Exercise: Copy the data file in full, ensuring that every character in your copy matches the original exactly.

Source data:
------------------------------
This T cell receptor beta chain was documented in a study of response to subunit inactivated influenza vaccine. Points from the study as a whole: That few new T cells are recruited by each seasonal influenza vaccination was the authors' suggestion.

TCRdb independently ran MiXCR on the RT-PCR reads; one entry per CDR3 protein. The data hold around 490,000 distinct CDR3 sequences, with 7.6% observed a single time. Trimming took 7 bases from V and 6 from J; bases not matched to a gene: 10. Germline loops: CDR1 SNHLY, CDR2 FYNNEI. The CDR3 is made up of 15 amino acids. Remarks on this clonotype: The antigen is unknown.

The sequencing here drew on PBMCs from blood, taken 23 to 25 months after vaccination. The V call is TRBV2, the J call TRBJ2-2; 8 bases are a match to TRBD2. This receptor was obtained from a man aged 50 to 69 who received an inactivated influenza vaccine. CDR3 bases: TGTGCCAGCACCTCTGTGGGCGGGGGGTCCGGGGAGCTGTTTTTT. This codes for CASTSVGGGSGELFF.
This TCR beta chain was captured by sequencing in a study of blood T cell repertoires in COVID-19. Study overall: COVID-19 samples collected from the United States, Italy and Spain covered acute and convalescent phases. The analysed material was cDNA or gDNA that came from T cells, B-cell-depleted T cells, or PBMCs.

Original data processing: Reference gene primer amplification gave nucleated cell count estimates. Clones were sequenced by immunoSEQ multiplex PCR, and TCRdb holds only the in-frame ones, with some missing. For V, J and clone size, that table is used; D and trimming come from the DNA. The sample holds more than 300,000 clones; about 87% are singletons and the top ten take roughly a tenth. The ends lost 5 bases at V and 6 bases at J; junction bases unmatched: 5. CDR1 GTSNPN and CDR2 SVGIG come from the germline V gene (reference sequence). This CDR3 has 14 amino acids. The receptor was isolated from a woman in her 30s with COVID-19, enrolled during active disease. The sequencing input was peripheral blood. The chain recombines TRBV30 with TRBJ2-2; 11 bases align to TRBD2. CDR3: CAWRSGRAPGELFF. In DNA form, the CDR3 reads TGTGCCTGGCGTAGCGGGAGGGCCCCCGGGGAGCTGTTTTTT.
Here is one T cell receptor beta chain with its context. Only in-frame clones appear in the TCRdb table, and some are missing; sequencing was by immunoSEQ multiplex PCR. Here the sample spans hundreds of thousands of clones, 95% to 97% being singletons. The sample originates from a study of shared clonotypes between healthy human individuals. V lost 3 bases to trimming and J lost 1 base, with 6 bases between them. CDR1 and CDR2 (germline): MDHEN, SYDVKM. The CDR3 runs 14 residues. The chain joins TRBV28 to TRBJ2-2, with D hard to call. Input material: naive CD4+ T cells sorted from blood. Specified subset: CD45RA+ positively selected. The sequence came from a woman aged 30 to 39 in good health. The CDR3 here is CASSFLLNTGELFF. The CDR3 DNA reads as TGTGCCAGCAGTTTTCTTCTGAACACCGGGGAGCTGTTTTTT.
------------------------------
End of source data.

This T cell receptor beta chain was documented in a study of response to subunit inactivated influenza vaccine. Points from the study as a whole: That few new T cells are recruited by each seasonal influenza vaccination was the authors' suggestion.

TCRdb independently ran MiXCR on the RT-PCR reads; one entry per CDR3 protein. The data hold around 490,000 distinct CDR3 sequences, with 7.6% observed a single time. Trimming took 7 bases from V and 6 from J; bases not matched to a gene: 10. Germline loops: CDR1 SNHLY, CDR2 FYNNEI. The CDR3 is made up of 15 amino acids. Remarks on this clonotype: The antigen is unknown.

The sequencing here drew on PBMCs from blood, taken 23 to 25 months after vaccination. The V call is TRBV2, the J call TRBJ2-2; 8 bases are a match to TRBD2. This receptor was obtained from a man aged 50 to 69 who received an inactivated influenza vaccine. CDR3 bases: TGTGCCAGCACCTCTGTGGGCGGGGGGTCCGGGGAGCTGTTTTTT. This codes for CASTSVGGGSGELFF.
This TCR beta chain was captured by sequencing in a study of blood T cell repertoires in COVID-19. Study overall: COVID-19 samples collected from the United States, Italy and Spain covered acute and convalescent phases. The analysed material was cDNA or gDNA that came from T cells, B-cell-depleted T cells, or PBMCs.

Original data processing: Reference gene primer amplification gave nucleated cell count estimates. Clones were sequenced by immunoSEQ multiplex PCR, and TCRdb holds only the in-frame ones, with some missing. For V, J and clone size, that table is used; D and trimming come from the DNA. The sample holds more than 300,000 clones; about 87% are singletons and the top ten take roughly a tenth. The ends lost 5 bases at V and 6 bases at J; junction bases unmatched: 5. CDR1 GTSNPN and CDR2 SVGIG come from the germline V gene (reference sequence). This CDR3 has 14 amino acids. The receptor was isolated from a woman in her 30s with COVID-19, enrolled during active disease. The sequencing input was peripheral blood. The chain recombines TRBV30 with TRBJ2-2; 11 bases align to TRBD2. CDR3: CAWRSGRAPGELFF. In DNA form, the CDR3 reads TGTGCCTGGCGTAGCGGGAGGGCCCCCGGGGAGCTGTTTTTT.
Here is one T cell receptor beta chain with its context. Only in-frame clones appear in the TCRdb table, and some are missing; sequencing was by immunoSEQ multiplex PCR. Here the sample spans hundreds of thousands of clones, 95% to 97% being singletons. The sample originates from a study of shared clonotypes between healthy human individuals. V lost 3 bases to trimming and J lost 1 base, with 6 bases between them. CDR1 and CDR2 (germline): MDHEN, SYDVKM. The CDR3 runs 14 residues. The chain joins TRBV28 to TRBJ2-2, with D hard to call. Input material: naive CD4+ T cells sorted from blood. Specified subset: CD45RA+ positively selected. The sequence came from a woman aged 30 to 39 in good health. The CDR3 here is CASSFLLNTGELFF. The CDR3 DNA reads as TGTGCCAGCAGTTTTCTTCTGAACACCGGGGAGCTGTTTTTT.